Student walks down an empty track with shoes in hand

Student athletes, coaches cope with feelings of uncertainty, loss

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When NCAA leaders in mid-March canceled all spring sports in response to the COVID-19 (coronavirus) pandemic, the empty courts, stadiums and fields created a feeling of emptiness for Laker coaches and student athletes.

Jerry Baltes, head coach for Laker men’s and women’s track and field, said he struggled with varied emotions as he and other coaches assisted student athletes. He said it was especially heartbreaking for seniors on his teams who practiced and competed throughout the winter for an outdoor track season that was cut short.

“For our staff and underclass athletes, there will be another season, so at least we have that to look forward to,” Baltes said. “For our seniors, this could be the end of their career for them.”

Wendy Wilson, associate athletics director and senior woman administrator, said coaches and administrators were working through an NCAA decision that grants an additional season of eligibility for qualified spring sport athletes.

Some track and field athletes were in Birmingham, Alabama, preparing for the NCAA Division II Indoor Championships when they heard the March 13 meet was canceled.

Sarah Beulla, a senior sprinter from Frankenmuth, said she and other sprinters were in a van leaving the track after practice, headed back to the hotel.

“We were seeing things on social media that March Madness was canceled,” Beulla said. “Then coach (Reynaldo Radlin) told us and we were crying.”

Beulla said the lack of closure made it difficult to end a season and her own eligibility as a fifth-year senior.

“There is so much effort we put into competition and it makes our team really strong. Not being able to say goodbye to all of them was tough,” she said.

Firefighter works on a laptop in a firestation
Blake Vershum, a junior catcher from Whitmore Lake, works on a laptop at a fire station where he is a first responder.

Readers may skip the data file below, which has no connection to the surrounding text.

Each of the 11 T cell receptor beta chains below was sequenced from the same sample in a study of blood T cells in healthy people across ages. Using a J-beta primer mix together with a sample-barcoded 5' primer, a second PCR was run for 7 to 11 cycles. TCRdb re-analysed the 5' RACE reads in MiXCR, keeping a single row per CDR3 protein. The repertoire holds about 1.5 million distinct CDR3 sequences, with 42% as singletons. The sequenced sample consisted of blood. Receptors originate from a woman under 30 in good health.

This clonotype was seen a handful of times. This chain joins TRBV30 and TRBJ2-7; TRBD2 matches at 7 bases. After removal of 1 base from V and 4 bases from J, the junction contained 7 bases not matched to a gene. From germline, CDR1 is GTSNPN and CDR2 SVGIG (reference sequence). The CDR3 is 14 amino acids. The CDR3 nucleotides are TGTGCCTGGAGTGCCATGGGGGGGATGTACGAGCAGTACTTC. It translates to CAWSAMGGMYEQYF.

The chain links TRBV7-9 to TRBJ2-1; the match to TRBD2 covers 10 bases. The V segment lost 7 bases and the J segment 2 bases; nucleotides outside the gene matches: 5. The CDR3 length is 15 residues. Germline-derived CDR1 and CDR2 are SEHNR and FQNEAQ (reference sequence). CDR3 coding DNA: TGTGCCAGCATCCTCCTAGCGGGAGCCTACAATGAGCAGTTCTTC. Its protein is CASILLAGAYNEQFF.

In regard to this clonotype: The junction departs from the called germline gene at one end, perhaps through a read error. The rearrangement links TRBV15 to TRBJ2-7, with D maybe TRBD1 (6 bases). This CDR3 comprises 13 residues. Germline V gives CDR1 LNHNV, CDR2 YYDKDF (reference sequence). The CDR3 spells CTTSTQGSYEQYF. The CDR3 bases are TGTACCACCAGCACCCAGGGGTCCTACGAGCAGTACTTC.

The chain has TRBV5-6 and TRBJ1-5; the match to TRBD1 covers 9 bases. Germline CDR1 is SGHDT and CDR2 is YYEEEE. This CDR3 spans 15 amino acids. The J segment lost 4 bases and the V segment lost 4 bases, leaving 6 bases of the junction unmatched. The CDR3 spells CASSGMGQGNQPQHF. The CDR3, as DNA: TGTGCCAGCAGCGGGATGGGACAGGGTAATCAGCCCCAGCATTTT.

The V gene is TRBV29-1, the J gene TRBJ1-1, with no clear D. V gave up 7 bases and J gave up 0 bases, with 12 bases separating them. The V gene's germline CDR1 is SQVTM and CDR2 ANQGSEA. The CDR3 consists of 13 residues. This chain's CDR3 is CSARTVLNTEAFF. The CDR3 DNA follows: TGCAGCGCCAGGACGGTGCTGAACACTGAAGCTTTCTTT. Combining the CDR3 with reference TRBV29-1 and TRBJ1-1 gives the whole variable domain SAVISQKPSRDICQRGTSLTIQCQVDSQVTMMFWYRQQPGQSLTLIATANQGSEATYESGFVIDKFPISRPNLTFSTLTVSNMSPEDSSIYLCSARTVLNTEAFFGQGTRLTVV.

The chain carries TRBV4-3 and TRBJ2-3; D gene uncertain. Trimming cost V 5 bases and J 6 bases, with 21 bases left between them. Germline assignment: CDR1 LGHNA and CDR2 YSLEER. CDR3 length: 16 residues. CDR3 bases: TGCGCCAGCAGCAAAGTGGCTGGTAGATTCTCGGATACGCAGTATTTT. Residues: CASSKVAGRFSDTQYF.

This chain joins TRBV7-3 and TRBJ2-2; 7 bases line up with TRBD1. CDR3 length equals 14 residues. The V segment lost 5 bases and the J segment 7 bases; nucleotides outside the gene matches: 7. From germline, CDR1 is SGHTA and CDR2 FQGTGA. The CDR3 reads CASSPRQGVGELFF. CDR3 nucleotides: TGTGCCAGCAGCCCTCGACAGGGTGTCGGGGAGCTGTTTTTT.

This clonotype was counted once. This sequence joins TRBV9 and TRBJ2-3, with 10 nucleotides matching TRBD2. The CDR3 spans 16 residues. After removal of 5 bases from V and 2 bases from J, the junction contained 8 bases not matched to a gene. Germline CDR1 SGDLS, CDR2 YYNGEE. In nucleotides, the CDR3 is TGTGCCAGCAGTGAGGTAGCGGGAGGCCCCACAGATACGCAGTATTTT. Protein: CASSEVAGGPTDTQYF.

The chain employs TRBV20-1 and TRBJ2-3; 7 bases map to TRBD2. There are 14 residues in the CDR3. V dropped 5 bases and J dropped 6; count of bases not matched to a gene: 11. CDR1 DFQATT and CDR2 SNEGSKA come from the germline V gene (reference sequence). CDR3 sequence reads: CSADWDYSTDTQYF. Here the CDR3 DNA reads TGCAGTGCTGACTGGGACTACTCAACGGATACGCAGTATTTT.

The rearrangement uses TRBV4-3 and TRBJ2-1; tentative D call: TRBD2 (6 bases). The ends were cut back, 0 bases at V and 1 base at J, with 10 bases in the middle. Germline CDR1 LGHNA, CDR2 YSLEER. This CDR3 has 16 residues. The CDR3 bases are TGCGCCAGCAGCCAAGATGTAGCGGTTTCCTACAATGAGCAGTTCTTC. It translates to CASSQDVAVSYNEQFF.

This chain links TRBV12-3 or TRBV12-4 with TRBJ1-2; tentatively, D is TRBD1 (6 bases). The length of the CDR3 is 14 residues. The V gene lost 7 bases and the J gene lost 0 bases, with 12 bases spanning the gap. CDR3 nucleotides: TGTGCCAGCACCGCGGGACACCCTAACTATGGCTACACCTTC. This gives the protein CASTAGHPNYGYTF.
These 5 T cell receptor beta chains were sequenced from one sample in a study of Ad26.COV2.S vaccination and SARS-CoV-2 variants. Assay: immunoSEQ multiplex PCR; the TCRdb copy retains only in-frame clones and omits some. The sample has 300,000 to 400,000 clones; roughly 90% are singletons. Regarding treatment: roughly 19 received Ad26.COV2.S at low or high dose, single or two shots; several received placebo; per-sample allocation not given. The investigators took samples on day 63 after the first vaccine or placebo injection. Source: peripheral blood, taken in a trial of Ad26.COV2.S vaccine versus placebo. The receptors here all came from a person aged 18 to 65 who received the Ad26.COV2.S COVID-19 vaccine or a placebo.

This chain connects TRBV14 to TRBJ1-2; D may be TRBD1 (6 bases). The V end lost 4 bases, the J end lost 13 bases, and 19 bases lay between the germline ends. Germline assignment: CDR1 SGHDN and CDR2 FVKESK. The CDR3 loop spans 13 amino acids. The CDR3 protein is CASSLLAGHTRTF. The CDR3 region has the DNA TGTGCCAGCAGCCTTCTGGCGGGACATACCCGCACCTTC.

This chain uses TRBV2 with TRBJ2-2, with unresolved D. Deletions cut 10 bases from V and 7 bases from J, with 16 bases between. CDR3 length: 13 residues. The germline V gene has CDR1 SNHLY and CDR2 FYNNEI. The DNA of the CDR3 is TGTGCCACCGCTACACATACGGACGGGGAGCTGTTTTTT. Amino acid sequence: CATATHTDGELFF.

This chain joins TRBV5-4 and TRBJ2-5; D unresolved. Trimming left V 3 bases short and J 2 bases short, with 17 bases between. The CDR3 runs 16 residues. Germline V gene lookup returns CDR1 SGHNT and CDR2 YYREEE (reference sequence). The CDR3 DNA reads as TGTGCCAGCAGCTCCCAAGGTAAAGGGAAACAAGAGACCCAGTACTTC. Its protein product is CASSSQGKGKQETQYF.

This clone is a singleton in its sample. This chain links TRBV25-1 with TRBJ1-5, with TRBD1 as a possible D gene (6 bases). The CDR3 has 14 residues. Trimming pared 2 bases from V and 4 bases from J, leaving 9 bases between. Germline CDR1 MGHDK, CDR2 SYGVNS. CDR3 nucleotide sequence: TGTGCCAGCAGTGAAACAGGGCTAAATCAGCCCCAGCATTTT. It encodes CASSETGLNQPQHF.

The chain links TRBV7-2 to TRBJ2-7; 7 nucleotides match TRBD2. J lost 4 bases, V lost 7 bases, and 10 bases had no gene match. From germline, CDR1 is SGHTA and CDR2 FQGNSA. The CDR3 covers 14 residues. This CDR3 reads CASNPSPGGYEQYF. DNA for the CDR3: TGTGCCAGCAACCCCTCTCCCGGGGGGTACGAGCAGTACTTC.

Blake Vershum, baseball catcher, junior

After spring sports were canceled, one student athlete returned to work as a firefighter/first responder.

Blake Vershum is a junior catcher for the Laker baseball team. Last year was Vershum’s first at Grand Valley after transferring from Schoolcraft Community College.

“Losing the spring season was a big shock to us, especially when we had such momentum after a great fall season,” said Vershum, who plans to earn a teaching degree to teach

physical education and coach. “Coach Detillion called us in for a meeting to tell us, it broke our hearts.”

When students were asked to return to their homes, Vershum did so and also picked up where he left off at the Northfield Township Fire Station in Whitemore Lake. He has worked for the department for three years, after earning firefighting and EMT licenses.

Vershum said there was a decrease in the number of emergency calls during the stay-at-home order, saying Whitmore Lake was a “ghost town.” 

“There are fewer car accidents because nobody is on the roads,” he said, adding he and others wear personal protective equipment when responding to a possible COVID-19 emergency.

He said he does enjoy using the department’s weight room to help with off-season workouts.

Jenn DeBoer, basketball point guard, senior

The Laker women’s basketball team had earned an at-large bid in the NCAA Division II Midwest Tournament. With a 28-3 record and ranked No. 4, the Lakers were in Missouri and set to play familiar foe Ferris State March 13 when the brakes were put on to stop the season.

Jenn DeBoer, senior point guard, said she and other players first learned the tournament was canceled via a Tweet from the NCAA.

“I just broke down,” she said. “I never expected my senior year and my playing career to end like that.”

The bus ride from St. Louis back to Allendale was surreal, DeBoer said. And a few days later, team members and

the rest of Grand Valley’s students were sequestered at their homes to begin remote learning.

“I spent four years with this team. I’m going to miss everyone so much,” DeBoer said.

She looked forward to catching up with friends over the summer before her next adventure. DeBoer, who earned a bachelor’s degree in allied health sciences, is scheduled to start a master’s degree program at Bournemouth University in the United Kingdom, where she will also play basketball.

“I never got to do a study abroad program because of basketball, so I’m looking forward to this,” she said.